Louis Shickluna- Designing Ships for the Early Welland Canals
This article was originally written and submitted as part of a Canada 150 Project, the Innovation Storybook, to crowdsource stories of Canadian innovation with partners across Canada. The content has since been migrated to Ingenium’s Channel, a digital hub featuring curated content related to science, technology and innovation.
Louis Scicluna was born in 1808 to Therese and Joseph Scicluna on the island of Malta. Joseph was a dockyard worker, and both him and Therese encouraged their son to attend school and achieve good grades. Louis, however, showed no interest in academics and faired poorly in class. Afraid that his son would not find a career, Joseph Scicluna took his son Louis to the shipyard in hopes that Louis would develop an interest in becoming a shipwright. Joseph’s plan worked, and for the rest of his life Louis would be enamored with ship construction.
At the age of 16, hoping to begin his shipwright career, Louis Scicluna decided to emigrate to the United States. Arriving in New York City, he was encouraged to change his last name to Shickluna so that it would be easier to pronounce for English-speaking Americans. After some time, Louis realized that he did not like New York City, and so he decided to travel to Yorktown. In Yorktown, Louis worked as a shipwright. However, in the late 1830s, he was hearing news of the immense amount of traffic the newly constructed Welland Canal was receiving. By providing a transportation route, the Welland Canal had opened up central Canada to exploration, trade, and settlement, thereby encouraging the creation of cities along the Great Lakes. Packing up his equipment, Louis emigrated once again, but this time he would finally call his destination home.
In St. Catharines, Louis purchased what would soon become the most prolific shipyard on the Welland Canal. Louis was eager to learn from the local maritime community, and so devoted much of his time conversing with sailors, reading about ship-construction, and examining local ship designs. He was a quick learner, and eager to apply newly acquired skills. Knowing he would need a large workforce, Luois Shickluna hired over 300 people (15% of St. Catharines’ paid working force) to help him construct his designs and ensured them competitive pay. Many of his employees were escaped slaves that had come to Canada via the Underground Railroad.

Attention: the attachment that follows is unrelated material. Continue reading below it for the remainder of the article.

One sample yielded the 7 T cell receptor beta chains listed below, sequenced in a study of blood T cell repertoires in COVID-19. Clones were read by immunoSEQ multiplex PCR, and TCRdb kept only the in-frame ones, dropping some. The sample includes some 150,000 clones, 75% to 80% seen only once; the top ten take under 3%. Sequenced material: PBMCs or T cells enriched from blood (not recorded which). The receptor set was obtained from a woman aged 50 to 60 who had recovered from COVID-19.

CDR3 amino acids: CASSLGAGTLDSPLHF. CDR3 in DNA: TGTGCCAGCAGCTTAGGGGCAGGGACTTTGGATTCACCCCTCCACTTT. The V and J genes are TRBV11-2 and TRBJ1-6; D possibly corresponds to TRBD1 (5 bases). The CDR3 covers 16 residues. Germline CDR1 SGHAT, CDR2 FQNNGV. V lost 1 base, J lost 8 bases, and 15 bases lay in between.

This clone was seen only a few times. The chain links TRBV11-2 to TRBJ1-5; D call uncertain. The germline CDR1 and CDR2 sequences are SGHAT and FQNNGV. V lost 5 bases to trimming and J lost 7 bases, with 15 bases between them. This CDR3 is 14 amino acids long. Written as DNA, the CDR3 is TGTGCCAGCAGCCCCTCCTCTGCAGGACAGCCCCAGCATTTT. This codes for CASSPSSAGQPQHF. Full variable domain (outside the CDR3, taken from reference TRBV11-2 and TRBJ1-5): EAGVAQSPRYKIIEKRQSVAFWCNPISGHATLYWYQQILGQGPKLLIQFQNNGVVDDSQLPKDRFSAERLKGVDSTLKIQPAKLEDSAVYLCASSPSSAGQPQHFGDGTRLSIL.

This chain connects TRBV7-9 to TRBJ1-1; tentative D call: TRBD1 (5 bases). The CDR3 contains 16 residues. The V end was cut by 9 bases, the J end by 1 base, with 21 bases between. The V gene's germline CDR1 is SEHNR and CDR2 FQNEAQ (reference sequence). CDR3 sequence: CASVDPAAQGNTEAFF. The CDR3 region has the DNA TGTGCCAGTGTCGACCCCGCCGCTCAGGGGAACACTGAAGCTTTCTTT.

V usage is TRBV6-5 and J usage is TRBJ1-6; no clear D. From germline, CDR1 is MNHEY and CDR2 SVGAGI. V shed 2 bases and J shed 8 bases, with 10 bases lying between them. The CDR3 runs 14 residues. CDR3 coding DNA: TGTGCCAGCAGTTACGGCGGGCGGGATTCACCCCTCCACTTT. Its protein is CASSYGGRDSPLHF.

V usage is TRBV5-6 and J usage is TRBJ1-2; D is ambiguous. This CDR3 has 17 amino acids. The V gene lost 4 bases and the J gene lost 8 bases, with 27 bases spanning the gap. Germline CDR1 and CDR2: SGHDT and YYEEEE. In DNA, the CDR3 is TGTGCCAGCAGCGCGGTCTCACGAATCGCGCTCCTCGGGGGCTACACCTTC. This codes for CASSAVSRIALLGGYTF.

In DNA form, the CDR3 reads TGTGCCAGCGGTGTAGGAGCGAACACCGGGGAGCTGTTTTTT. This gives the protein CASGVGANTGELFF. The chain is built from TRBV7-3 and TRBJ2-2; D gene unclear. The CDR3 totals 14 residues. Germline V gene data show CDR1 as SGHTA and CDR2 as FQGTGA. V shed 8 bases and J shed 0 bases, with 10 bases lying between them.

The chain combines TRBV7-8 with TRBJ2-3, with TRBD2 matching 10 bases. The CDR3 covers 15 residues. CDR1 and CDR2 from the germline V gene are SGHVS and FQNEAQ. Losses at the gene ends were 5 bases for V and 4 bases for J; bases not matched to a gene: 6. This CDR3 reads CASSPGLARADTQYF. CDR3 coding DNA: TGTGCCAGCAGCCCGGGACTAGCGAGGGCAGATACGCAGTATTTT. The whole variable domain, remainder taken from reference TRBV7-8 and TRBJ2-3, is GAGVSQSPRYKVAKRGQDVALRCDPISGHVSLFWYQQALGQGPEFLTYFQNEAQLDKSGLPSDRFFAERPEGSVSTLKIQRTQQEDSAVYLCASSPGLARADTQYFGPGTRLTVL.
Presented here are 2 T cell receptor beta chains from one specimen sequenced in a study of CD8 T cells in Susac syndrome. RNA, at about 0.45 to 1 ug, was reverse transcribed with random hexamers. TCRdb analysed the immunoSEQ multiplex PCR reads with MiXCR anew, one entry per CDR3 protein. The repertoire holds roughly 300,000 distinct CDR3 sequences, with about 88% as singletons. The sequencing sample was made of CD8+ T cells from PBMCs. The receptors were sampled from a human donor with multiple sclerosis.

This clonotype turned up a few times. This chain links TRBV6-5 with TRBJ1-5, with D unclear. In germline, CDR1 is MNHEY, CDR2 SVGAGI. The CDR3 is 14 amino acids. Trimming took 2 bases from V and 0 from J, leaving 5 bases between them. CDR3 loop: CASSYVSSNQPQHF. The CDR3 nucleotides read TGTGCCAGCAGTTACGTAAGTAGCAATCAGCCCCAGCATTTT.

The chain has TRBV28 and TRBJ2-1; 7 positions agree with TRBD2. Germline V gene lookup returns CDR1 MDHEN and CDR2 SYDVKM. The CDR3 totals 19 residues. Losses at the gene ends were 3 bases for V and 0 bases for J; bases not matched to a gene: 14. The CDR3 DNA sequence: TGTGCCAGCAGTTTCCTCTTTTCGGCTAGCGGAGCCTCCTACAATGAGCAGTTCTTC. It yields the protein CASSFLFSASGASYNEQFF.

Despite employing a massive workforce, Louis Shickluna was not able to keep up with all the work offered to him. He often had to be selective and turn down some offers. Louis’ ships were known for their speed and durability, thus making him a highly sought after shipwright. His designs were innovative, crafted to take advantage of the Great Lakes environment and Welland Canals system. Louis had even invented an entirely new ship- the snub-nosed schooner- specially designed to smoothly navigate the Welland Canal. He even offered a $1000 dollar prize to anyone in the world that could fix a ship in less than one evening- faster than he had. No one ever claimed the prize.
Currently, our list of ships built by Louis Shickluna is incomplete. Since he was illiterate, he kept no logs of how many ships he built. We do know, though, that he built more than 150 ships over his half-century-long career. Some years he produced 7 or more ships. It was thanks partially to Louis Shickluna’s expertise and innovative ship designs that the Welland Canals, and therefore the rest of the Great Lakes region, could be developed and settled.
In 1871, the St. Catharines community was sad to see Louis Shickluna depart to Malta due to failing health. Louis Shickluna left the operation of his shipyard to his two sons while he spent that last 9 years of his life in his homeland. Louis Shickluna passed away in Senglea, Malta, on November 24, 1880 at the age of 70.